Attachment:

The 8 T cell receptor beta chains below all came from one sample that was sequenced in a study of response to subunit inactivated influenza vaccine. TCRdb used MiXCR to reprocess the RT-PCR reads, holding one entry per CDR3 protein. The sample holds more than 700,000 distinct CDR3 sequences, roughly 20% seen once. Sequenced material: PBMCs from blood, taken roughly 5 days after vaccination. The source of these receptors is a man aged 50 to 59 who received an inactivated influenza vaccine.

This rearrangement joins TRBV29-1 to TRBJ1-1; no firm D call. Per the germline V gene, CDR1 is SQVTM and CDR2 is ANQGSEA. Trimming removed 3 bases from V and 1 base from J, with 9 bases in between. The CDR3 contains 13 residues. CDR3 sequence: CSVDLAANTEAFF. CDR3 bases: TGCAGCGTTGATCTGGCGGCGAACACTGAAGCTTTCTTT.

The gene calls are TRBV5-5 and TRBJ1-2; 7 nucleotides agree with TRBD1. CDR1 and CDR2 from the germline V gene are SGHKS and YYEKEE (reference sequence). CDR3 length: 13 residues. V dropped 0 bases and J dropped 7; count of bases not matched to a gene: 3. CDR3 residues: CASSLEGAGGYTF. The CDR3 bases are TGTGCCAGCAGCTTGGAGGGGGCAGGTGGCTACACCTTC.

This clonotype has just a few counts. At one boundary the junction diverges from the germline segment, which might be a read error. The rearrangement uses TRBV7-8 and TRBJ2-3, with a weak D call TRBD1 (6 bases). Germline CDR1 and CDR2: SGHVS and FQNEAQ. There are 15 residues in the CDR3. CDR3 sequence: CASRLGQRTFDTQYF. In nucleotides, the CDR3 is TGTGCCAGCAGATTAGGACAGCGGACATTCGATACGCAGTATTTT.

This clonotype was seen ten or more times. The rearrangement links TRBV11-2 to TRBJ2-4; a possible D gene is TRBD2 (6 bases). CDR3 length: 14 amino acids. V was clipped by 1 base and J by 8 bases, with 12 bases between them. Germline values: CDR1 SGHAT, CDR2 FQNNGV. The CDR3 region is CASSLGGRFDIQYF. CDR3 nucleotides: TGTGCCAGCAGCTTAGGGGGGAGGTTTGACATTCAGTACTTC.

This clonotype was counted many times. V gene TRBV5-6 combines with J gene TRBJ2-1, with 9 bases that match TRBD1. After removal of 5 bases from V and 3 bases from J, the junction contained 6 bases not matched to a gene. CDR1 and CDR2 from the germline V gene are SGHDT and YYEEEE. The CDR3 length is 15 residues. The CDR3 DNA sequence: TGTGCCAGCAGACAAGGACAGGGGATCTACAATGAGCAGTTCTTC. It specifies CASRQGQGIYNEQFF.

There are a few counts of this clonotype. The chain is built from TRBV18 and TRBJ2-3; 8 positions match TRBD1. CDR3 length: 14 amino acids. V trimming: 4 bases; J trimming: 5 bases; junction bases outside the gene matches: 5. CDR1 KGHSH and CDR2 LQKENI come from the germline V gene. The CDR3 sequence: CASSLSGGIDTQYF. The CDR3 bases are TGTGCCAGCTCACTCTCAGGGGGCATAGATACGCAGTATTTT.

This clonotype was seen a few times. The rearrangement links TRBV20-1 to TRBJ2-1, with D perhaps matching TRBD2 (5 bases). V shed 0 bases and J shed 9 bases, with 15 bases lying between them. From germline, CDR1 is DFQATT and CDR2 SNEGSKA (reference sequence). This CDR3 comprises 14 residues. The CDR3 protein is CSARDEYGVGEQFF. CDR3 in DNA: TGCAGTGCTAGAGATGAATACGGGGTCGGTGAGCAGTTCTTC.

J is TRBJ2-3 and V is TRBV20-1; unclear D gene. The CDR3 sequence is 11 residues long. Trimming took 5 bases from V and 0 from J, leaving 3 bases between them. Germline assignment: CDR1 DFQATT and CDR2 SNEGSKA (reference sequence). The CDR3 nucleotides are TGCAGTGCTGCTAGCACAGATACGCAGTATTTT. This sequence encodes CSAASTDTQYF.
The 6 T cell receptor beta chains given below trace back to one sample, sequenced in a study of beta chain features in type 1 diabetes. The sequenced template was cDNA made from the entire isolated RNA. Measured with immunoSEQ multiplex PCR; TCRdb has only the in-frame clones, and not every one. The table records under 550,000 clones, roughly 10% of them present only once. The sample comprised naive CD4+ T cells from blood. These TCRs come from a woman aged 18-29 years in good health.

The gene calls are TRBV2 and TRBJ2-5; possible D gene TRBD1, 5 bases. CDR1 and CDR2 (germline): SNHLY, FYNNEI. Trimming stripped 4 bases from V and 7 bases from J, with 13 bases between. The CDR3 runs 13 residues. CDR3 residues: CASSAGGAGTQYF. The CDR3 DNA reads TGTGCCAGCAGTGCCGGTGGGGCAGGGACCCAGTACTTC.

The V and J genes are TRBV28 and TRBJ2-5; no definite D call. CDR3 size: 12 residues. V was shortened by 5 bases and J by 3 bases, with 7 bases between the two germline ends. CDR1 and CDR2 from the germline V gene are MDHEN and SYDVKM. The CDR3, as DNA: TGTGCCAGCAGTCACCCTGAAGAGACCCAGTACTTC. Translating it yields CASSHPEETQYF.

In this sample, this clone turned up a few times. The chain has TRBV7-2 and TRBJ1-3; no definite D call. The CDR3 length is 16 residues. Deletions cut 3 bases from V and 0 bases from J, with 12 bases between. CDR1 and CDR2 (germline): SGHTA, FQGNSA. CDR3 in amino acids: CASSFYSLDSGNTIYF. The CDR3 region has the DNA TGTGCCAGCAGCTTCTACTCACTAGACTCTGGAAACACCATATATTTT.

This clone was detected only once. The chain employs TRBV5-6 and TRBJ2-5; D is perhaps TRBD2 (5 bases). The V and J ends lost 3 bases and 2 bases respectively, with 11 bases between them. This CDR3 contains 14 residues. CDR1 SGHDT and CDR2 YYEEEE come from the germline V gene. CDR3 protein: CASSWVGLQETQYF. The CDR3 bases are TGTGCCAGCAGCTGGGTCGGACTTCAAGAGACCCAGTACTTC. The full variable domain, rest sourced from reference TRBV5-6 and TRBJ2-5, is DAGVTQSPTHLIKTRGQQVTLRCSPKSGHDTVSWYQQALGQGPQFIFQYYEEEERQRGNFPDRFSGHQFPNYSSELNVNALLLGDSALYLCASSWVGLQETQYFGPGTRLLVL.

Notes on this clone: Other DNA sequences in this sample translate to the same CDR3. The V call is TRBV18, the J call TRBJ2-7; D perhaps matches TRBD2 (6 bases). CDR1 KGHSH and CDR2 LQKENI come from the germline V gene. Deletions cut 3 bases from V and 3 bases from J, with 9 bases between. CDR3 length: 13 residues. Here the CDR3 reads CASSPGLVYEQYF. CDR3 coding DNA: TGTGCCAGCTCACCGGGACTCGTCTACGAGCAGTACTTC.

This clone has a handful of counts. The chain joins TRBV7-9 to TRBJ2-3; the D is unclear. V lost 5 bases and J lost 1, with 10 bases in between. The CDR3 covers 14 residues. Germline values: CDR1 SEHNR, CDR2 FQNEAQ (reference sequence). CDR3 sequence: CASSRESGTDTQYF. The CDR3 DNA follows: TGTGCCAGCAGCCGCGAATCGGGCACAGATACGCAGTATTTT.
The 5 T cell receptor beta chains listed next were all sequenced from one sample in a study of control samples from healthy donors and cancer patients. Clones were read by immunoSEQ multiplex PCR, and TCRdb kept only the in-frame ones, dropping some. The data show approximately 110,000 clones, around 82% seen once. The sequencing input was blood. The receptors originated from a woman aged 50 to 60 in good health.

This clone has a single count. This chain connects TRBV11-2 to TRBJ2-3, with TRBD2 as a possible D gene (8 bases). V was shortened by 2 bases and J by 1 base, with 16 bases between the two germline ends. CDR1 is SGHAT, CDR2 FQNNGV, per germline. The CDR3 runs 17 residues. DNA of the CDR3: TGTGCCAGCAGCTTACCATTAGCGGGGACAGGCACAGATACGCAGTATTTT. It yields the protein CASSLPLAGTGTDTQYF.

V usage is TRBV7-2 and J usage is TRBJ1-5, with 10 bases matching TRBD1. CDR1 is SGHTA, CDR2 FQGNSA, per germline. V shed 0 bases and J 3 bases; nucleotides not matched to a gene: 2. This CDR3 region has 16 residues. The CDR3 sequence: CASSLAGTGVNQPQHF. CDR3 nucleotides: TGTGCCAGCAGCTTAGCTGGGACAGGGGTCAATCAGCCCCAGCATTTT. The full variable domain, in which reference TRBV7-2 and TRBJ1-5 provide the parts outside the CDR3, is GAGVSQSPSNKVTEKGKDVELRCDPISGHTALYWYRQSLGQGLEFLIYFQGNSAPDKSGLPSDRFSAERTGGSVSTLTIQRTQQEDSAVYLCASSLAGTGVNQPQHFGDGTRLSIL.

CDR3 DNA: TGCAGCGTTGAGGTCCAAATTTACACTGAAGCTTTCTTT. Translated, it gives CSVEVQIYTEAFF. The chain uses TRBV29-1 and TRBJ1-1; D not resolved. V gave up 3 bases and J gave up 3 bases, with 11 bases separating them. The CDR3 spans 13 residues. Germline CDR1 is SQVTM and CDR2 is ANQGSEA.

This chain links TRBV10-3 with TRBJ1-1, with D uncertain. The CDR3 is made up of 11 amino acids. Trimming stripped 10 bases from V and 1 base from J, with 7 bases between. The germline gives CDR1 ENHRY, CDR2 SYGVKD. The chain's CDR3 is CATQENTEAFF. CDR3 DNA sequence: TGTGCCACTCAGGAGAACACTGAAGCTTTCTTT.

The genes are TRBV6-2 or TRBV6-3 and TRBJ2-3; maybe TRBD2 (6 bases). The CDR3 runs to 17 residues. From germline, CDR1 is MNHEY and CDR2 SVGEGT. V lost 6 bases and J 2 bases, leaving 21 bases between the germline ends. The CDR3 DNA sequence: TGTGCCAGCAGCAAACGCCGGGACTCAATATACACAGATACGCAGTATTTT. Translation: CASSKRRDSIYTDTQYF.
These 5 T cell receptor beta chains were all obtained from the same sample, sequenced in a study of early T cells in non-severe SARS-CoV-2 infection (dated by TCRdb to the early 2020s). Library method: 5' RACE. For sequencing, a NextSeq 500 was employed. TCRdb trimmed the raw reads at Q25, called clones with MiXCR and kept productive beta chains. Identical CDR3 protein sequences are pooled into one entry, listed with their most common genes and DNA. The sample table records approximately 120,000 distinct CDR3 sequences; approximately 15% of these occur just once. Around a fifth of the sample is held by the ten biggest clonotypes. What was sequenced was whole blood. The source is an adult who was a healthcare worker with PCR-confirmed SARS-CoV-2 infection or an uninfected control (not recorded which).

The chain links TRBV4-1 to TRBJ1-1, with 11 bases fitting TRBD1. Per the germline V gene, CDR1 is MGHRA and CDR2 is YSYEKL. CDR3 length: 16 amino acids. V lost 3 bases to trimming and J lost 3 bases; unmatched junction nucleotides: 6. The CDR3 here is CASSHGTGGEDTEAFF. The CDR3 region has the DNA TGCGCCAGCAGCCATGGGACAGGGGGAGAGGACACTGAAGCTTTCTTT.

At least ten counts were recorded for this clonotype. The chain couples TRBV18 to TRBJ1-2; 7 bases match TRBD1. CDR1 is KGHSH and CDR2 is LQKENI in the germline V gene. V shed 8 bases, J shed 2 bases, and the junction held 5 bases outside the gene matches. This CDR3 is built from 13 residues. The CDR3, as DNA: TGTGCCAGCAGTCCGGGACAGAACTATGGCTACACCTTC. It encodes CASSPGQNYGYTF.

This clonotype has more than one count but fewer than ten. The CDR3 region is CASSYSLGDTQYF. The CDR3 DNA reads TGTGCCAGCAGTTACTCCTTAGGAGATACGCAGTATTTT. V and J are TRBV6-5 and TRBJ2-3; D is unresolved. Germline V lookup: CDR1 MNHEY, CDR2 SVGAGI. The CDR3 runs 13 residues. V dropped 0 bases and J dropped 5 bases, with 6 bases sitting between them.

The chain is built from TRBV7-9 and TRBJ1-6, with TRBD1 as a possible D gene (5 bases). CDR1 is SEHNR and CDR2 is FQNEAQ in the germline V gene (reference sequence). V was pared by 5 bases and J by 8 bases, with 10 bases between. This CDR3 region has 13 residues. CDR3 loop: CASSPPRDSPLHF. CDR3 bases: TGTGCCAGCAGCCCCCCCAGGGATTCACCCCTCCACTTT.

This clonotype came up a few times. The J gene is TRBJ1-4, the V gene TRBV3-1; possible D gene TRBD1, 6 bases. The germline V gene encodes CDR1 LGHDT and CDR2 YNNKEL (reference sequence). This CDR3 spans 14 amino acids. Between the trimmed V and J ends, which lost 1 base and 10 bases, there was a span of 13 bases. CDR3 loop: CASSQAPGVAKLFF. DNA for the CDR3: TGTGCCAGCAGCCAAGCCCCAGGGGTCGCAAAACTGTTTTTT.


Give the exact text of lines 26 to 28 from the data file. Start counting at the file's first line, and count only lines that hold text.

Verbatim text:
This clonotype has more than one count but fewer than ten. The CDR3 region is CASSYSLGDTQYF. The CDR3 DNA reads TGTGCCAGCAGTTACTCCTTAGGAGATACGCAGTATTTT. V and J are TRBV6-5 and TRBJ2-3; D is unresolved. Germline V lookup: CDR1 MNHEY, CDR2 SVGAGI. The CDR3 runs 13 residues. V dropped 0 bases and J dropped 5 bases, with 6 bases sitting between them.

The chain is built from TRBV7-9 and TRBJ1-6, with TRBD1 as a possible D gene (5 bases). CDR1 is SEHNR and CDR2 is FQNEAQ in the germline V gene (reference sequence). V was pared by 5 bases and J by 8 bases, with 10 bases between. This CDR3 region has 13 residues. CDR3 loop: CASSPPRDSPLHF. CDR3 bases: TGTGCCAGCAGCCCCCCCAGGGATTCACCCCTCCACTTT.

This clonotype came up a few times. The J gene is TRBJ1-4, the V gene TRBV3-1; possible D gene TRBD1, 6 bases. The germline V gene encodes CDR1 LGHDT and CDR2 YNNKEL (reference sequence). This CDR3 spans 14 amino acids. Between the trimmed V and J ends, which lost 1 base and 10 bases, there was a span of 13 bases. CDR3 loop: CASSQAPGVAKLFF. DNA for the CDR3: TGTGCCAGCAGCCAAGCCCCAGGGGTCGCAAAACTGTTTTTT.